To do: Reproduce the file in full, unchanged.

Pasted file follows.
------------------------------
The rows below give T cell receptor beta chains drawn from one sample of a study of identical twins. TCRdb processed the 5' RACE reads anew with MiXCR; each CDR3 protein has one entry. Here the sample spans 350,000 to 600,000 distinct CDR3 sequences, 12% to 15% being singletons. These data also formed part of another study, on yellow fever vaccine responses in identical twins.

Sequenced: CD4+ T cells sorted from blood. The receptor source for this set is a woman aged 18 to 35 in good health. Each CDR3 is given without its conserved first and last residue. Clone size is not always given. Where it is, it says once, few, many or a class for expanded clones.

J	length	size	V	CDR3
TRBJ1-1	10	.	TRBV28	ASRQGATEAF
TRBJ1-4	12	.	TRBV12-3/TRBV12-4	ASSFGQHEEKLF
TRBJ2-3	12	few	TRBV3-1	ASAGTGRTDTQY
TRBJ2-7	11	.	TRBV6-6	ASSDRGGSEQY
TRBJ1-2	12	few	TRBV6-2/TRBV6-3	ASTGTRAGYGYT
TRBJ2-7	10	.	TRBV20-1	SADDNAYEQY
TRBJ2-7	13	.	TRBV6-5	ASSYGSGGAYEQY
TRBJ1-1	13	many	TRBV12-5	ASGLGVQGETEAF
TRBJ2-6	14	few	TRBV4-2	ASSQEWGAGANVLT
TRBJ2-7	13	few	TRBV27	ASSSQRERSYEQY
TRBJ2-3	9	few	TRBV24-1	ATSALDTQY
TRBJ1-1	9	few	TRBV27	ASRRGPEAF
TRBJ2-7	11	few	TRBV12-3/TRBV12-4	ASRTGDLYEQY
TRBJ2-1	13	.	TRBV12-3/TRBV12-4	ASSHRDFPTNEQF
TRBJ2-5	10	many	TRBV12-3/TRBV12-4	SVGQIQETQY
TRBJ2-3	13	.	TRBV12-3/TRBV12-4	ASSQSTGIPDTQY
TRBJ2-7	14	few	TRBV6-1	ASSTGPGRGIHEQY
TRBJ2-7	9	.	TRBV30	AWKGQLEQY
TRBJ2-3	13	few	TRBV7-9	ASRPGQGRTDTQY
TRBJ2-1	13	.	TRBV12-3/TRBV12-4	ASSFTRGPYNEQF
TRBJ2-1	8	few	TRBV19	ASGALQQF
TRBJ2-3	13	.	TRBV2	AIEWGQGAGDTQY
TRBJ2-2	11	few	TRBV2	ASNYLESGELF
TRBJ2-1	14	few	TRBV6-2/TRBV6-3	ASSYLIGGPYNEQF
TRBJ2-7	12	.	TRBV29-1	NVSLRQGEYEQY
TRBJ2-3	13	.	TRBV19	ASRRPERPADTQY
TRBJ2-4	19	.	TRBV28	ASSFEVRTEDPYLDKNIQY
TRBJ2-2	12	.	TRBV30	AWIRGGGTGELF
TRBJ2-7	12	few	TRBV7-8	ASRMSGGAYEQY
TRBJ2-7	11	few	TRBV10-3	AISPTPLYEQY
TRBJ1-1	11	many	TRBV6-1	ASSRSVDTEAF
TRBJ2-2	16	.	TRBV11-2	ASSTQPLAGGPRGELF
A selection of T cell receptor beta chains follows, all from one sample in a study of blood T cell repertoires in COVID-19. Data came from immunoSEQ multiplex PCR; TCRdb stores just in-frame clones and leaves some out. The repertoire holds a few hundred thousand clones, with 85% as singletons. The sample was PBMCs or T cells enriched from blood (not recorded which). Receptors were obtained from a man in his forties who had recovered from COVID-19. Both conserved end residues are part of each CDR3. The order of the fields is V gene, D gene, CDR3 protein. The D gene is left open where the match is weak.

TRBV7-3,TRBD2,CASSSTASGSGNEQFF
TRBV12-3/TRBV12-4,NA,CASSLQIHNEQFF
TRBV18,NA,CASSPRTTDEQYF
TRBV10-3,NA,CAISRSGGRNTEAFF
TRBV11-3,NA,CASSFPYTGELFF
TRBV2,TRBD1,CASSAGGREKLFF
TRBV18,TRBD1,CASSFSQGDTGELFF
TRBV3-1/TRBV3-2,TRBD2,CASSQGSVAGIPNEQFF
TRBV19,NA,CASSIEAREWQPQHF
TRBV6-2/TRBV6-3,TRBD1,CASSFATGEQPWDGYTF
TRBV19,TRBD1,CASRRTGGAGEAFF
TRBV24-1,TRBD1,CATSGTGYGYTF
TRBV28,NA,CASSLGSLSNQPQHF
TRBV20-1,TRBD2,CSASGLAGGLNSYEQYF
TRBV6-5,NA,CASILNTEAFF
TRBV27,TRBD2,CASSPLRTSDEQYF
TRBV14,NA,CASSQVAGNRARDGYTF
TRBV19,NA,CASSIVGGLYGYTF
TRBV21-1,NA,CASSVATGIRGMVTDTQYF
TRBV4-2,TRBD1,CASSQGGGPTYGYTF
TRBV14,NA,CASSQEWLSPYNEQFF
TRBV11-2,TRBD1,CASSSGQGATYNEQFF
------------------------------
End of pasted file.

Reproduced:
The rows below give T cell receptor beta chains drawn from one sample of a study of identical twins. TCRdb processed the 5' RACE reads anew with MiXCR; each CDR3 protein has one entry. Here the sample spans 350,000 to 600,000 distinct CDR3 sequences, 12% to 15% being singletons. These data also formed part of another study, on yellow fever vaccine responses in identical twins.

Sequenced: CD4+ T cells sorted from blood. The receptor source for this set is a woman aged 18 to 35 in good health. Each CDR3 is given without its conserved first and last residue. Clone size is not always given. Where it is, it says once, few, many or a class for expanded clones.

J	length	size	V	CDR3
TRBJ1-1	10	.	TRBV28	ASRQGATEAF
TRBJ1-4	12	.	TRBV12-3/TRBV12-4	ASSFGQHEEKLF
TRBJ2-3	12	few	TRBV3-1	ASAGTGRTDTQY
TRBJ2-7	11	.	TRBV6-6	ASSDRGGSEQY
TRBJ1-2	12	few	TRBV6-2/TRBV6-3	ASTGTRAGYGYT
TRBJ2-7	10	.	TRBV20-1	SADDNAYEQY
TRBJ2-7	13	.	TRBV6-5	ASSYGSGGAYEQY
TRBJ1-1	13	many	TRBV12-5	ASGLGVQGETEAF
TRBJ2-6	14	few	TRBV4-2	ASSQEWGAGANVLT
TRBJ2-7	13	few	TRBV27	ASSSQRERSYEQY
TRBJ2-3	9	few	TRBV24-1	ATSALDTQY
TRBJ1-1	9	few	TRBV27	ASRRGPEAF
TRBJ2-7	11	few	TRBV12-3/TRBV12-4	ASRTGDLYEQY
TRBJ2-1	13	.	TRBV12-3/TRBV12-4	ASSHRDFPTNEQF
TRBJ2-5	10	many	TRBV12-3/TRBV12-4	SVGQIQETQY
TRBJ2-3	13	.	TRBV12-3/TRBV12-4	ASSQSTGIPDTQY
TRBJ2-7	14	few	TRBV6-1	ASSTGPGRGIHEQY
TRBJ2-7	9	.	TRBV30	AWKGQLEQY
TRBJ2-3	13	few	TRBV7-9	ASRPGQGRTDTQY
TRBJ2-1	13	.	TRBV12-3/TRBV12-4	ASSFTRGPYNEQF
TRBJ2-1	8	few	TRBV19	ASGALQQF
TRBJ2-3	13	.	TRBV2	AIEWGQGAGDTQY
TRBJ2-2	11	few	TRBV2	ASNYLESGELF
TRBJ2-1	14	few	TRBV6-2/TRBV6-3	ASSYLIGGPYNEQF
TRBJ2-7	12	.	TRBV29-1	NVSLRQGEYEQY
TRBJ2-3	13	.	TRBV19	ASRRPERPADTQY
TRBJ2-4	19	.	TRBV28	ASSFEVRTEDPYLDKNIQY
TRBJ2-2	12	.	TRBV30	AWIRGGGTGELF
TRBJ2-7	12	few	TRBV7-8	ASRMSGGAYEQY
TRBJ2-7	11	few	TRBV10-3	AISPTPLYEQY
TRBJ1-1	11	many	TRBV6-1	ASSRSVDTEAF
TRBJ2-2	16	.	TRBV11-2	ASSTQPLAGGPRGELF
A selection of T cell receptor beta chains follows, all from one sample in a study of blood T cell repertoires in COVID-19. Data came from immunoSEQ multiplex PCR; TCRdb stores just in-frame clones and leaves some out. The repertoire holds a few hundred thousand clones, with 85% as singletons. The sample was PBMCs or T cells enriched from blood (not recorded which). Receptors were obtained from a man in his forties who had recovered from COVID-19. Both conserved end residues are part of each CDR3. The order of the fields is V gene, D gene, CDR3 protein. The D gene is left open where the match is weak.

TRBV7-3,TRBD2,CASSSTASGSGNEQFF
TRBV12-3/TRBV12-4,NA,CASSLQIHNEQFF
TRBV18,NA,CASSPRTTDEQYF
TRBV10-3,NA,CAISRSGGRNTEAFF
TRBV11-3,NA,CASSFPYTGELFF
TRBV2,TRBD1,CASSAGGREKLFF
TRBV18,TRBD1,CASSFSQGDTGELFF
TRBV3-1/TRBV3-2,TRBD2,CASSQGSVAGIPNEQFF
TRBV19,NA,CASSIEAREWQPQHF
TRBV6-2/TRBV6-3,TRBD1,CASSFATGEQPWDGYTF
TRBV19,TRBD1,CASRRTGGAGEAFF
TRBV24-1,TRBD1,CATSGTGYGYTF
TRBV28,NA,CASSLGSLSNQPQHF
TRBV20-1,TRBD2,CSASGLAGGLNSYEQYF
TRBV6-5,NA,CASILNTEAFF
TRBV27,TRBD2,CASSPLRTSDEQYF
TRBV14,NA,CASSQVAGNRARDGYTF
TRBV19,NA,CASSIVGGLYGYTF
TRBV21-1,NA,CASSVATGIRGMVTDTQYF
TRBV4-2,TRBD1,CASSQGGGPTYGYTF
TRBV14,NA,CASSQEWLSPYNEQFF
TRBV11-2,TRBD1,CASSSGQGATYNEQFF